This tab is devoted to current and proposed legislative initiatives that will have an impact on the childhood cancer community. We strongly encourage everyone to write their Representative and/or Senator and voice your opinion on the legislation that affects you and/or our childhood cancer community. Click on any of the legislative bills below that interest you to get all the information you need. Take action by contacting your Representative and speak up for the children. You are their voice. Speak loudly. Speak often.
Click on any bill’s name below to get more detailed information.
HR 820: The Childhood Cancer Survivorship, Treatment, Access, and Research Act (STAR) of 2015 – The Childhood Cancer Survivorship, Treatment, Access, and Research (STAR) Act (formerly HR331) would expand opportunities for childhood cancer research, improve efforts to identify and track childhood cancer incidences, enhance the quality of life for childhood cancer survivors, and ensure publicly accessible expanded access policies that provide hope for patients who have run out of options.
While the STAR Act passed the House of Representatives on December 6, 2016 and went to the Senate, the Star Act is now officially reintroduced for 2107. While it was disappointing that last year it passed the House but did not pass the Senate in time to voted on, it has been reintroduced as HR. 820 and S 292. Actually our efforts last year gained a lot of new support and we expect passage should come in the first quarter of 2017. What should you do now? Contact your Representatives and Senators and ask them to cosponsor the STAR Act, HR 820 (House of Representatives) and S 292 (Senate). We have made it easy to contact them. Just click HERE.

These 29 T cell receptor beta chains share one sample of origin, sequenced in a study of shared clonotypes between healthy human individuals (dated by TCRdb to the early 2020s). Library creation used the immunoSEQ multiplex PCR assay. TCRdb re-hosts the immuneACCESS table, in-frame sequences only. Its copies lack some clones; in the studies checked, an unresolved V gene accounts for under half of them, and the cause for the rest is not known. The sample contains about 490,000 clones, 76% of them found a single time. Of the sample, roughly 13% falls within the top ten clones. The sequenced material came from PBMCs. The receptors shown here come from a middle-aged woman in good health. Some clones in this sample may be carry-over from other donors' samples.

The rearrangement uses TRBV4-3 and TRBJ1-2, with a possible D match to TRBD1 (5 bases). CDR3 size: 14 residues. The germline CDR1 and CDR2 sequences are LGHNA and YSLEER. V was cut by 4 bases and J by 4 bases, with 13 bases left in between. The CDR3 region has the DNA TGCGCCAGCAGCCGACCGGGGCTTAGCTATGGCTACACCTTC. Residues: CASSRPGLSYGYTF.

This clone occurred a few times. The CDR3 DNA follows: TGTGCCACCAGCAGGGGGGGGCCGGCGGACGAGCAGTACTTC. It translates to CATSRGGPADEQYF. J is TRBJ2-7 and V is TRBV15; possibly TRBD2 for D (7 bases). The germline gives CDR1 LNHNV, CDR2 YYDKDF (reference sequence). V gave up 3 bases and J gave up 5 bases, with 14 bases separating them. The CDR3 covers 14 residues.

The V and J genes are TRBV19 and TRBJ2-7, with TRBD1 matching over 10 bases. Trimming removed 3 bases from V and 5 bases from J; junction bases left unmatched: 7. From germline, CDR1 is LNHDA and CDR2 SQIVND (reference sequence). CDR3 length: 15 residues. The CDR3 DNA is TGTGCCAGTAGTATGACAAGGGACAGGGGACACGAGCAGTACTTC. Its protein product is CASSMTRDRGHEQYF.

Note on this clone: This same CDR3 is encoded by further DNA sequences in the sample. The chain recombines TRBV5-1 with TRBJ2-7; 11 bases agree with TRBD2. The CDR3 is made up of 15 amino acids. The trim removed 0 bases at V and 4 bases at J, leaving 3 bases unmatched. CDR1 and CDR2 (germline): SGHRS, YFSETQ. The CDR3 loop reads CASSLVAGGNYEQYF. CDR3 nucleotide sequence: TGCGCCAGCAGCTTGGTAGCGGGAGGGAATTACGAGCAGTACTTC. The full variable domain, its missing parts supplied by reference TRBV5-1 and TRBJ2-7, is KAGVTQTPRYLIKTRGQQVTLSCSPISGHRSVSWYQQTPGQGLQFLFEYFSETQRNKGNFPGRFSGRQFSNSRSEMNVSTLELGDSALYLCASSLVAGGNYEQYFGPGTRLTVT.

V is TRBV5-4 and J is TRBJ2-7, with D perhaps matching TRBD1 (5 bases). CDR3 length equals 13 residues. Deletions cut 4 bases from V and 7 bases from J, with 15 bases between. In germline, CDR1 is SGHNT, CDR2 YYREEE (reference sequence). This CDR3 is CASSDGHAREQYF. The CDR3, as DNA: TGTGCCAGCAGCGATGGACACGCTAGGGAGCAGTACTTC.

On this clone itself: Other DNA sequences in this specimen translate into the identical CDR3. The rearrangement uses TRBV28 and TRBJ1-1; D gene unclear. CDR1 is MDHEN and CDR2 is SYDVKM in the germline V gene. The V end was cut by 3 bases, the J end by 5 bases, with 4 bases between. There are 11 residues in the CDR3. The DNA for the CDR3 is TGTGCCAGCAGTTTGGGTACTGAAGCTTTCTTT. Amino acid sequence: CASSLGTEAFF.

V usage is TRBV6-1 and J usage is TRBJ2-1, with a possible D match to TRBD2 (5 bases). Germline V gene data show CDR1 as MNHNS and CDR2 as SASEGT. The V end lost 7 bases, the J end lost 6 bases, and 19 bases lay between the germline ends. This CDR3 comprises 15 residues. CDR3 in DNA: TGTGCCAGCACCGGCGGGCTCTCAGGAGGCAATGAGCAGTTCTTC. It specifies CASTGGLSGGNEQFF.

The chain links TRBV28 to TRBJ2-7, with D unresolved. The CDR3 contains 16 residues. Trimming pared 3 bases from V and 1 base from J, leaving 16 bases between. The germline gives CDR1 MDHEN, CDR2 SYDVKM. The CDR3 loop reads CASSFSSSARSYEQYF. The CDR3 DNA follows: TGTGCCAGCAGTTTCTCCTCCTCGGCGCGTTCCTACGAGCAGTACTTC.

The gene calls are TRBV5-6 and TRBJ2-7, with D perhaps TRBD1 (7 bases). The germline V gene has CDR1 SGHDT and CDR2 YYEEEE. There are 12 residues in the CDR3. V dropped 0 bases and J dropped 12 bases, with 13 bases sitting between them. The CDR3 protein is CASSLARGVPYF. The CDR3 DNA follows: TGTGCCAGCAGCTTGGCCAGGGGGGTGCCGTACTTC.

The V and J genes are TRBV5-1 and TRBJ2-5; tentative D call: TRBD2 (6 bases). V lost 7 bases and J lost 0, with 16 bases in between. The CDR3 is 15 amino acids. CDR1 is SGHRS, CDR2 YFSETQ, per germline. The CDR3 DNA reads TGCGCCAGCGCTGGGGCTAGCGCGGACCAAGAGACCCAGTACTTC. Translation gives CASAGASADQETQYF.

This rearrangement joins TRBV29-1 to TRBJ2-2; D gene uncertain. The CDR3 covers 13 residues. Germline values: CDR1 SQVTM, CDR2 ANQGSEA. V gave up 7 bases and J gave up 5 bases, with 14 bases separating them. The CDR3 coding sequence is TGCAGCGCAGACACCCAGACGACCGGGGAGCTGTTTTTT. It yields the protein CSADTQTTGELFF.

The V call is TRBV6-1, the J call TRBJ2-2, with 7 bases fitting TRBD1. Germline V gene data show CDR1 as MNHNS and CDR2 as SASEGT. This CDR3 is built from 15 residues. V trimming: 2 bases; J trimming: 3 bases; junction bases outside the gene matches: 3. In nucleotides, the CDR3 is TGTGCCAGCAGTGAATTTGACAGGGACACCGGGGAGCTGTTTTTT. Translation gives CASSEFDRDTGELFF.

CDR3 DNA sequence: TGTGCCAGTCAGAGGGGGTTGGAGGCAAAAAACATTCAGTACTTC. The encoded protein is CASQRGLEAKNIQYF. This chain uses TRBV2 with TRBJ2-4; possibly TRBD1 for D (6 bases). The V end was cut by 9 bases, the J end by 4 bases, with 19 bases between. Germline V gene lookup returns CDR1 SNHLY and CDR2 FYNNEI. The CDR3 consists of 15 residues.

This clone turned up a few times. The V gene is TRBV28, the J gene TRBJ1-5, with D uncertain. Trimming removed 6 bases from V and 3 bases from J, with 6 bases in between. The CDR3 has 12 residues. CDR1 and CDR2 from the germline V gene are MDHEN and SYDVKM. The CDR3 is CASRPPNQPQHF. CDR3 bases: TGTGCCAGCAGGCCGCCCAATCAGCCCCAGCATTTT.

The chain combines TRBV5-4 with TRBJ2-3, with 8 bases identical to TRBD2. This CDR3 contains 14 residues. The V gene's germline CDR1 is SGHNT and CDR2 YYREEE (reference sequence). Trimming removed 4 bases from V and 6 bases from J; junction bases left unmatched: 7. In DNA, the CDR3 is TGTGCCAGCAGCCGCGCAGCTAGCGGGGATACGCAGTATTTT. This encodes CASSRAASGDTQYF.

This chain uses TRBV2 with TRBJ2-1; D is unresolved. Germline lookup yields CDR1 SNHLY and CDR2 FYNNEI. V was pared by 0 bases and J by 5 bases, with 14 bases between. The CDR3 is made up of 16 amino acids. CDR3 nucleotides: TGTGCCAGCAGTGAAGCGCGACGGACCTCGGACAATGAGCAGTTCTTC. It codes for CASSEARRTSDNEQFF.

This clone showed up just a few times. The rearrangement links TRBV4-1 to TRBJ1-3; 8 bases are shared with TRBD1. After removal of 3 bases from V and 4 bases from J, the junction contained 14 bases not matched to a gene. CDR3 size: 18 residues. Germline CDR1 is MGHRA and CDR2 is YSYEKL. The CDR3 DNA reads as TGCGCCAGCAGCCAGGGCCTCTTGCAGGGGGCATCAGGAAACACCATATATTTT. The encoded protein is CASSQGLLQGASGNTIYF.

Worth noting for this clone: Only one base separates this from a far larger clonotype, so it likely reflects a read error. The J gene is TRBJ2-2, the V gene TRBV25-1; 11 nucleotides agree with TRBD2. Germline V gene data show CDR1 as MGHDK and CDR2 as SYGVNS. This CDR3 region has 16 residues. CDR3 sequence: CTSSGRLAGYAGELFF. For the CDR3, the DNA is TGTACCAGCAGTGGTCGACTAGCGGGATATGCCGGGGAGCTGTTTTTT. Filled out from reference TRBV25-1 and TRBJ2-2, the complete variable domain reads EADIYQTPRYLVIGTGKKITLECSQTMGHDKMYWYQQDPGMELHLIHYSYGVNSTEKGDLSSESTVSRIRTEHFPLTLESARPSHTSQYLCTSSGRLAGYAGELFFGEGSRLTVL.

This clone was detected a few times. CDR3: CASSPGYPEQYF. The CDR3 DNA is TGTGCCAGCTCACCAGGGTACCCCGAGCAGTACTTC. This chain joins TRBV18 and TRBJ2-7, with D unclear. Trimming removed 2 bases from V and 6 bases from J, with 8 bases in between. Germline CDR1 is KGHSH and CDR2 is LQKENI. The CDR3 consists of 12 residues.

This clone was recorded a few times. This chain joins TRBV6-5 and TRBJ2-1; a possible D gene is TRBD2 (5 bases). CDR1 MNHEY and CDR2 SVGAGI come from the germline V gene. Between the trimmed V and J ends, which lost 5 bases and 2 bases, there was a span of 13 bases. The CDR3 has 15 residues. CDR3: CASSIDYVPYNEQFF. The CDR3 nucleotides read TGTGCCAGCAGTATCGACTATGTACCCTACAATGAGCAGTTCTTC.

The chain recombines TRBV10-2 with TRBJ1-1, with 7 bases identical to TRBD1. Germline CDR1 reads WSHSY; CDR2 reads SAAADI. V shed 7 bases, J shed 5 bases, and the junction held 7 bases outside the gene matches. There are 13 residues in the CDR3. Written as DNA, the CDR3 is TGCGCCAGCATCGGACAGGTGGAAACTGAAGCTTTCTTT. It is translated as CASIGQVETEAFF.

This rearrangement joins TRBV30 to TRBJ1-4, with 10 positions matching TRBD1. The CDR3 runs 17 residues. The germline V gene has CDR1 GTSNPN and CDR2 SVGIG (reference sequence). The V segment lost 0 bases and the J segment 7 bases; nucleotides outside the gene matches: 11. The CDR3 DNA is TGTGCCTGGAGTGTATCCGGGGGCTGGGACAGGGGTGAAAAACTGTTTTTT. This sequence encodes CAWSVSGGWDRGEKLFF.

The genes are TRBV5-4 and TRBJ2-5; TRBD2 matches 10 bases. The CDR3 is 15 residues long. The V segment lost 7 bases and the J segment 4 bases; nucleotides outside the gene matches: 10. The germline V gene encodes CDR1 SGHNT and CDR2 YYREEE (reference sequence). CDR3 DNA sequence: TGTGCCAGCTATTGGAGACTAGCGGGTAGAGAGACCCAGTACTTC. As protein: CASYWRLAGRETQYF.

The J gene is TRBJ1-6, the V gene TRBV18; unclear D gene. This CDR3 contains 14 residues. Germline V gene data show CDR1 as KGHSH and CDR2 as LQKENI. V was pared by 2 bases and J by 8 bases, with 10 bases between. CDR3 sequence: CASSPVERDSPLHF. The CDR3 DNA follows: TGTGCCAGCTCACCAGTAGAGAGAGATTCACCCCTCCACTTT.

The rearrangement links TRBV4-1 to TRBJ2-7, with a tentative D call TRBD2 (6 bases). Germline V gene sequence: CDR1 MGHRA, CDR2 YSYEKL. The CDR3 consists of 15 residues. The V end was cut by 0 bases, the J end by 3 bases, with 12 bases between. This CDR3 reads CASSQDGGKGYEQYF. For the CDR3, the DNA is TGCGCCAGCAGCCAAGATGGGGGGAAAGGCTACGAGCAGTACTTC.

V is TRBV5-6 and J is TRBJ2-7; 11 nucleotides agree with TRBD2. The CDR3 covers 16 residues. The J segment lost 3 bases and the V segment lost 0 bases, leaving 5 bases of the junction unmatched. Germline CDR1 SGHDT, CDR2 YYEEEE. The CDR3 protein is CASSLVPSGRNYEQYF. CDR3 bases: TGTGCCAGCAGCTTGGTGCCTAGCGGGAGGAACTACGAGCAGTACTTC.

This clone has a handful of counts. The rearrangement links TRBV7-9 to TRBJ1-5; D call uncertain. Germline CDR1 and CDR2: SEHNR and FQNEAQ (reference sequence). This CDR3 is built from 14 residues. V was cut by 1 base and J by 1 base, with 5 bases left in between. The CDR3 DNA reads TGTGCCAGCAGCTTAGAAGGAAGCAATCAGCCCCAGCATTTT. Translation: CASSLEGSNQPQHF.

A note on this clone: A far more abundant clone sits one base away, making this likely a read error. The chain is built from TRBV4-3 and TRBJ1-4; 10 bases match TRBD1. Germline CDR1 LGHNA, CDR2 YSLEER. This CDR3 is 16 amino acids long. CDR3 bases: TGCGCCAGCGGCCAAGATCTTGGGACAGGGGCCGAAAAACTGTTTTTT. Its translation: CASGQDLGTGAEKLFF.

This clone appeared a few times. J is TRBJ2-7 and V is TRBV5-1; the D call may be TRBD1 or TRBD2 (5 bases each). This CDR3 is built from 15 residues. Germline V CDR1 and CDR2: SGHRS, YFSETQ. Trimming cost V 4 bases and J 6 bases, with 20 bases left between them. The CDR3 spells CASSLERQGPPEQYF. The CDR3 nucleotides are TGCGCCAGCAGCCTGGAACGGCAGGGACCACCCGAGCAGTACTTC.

Research to Accelerate Cures and Equity (RACE for Children Act) Has been reintroduced for 2017. It will reform PREA so that the law meets up with today’s advances in science. RACE for Children will close the loopholes and improve the drug development process for childhood cancer. In 2017, there is a revolution in cancer treatment with new, targeted therapies that are curing certain terminal cancer patients. Today, instead of targeting certain organs, cancer drugs are developed by molecular target, and these molecular targets are present in both adult and pediatric cancers, but kids with cancer are not the first patients to get these drugs. Under today’s system, they are the last to get the drugs. In the last 6 years, 77 drugs were developed for adult cancer and only two were developed childhood cancers.
Congress should incentivize the repurposing of potentially life-saving approved drugs for rare diseases and pediatric cancers. Similar incentives have been critical in the development of new medicines for underserved patient populations and could lead to hundreds of safe, effective and affordable rare disease treatments within the next five years.
The OPEN ACT would establish a six-month marketing exclusivity extension, providing an incentive to a sponsor to repurpose an already approved therapy for a rare disease. The sponsor company would need to demonstrate that the repurposed therapy is safe and effective in treating the rare disease and obtain a rare disease indication from FDA on the drug label. The OPEN ACT is modeled on the highly successful Best Pharmaceuticals for Children Act (2002) that has led to more than 500 labeling changes for pediatric populations.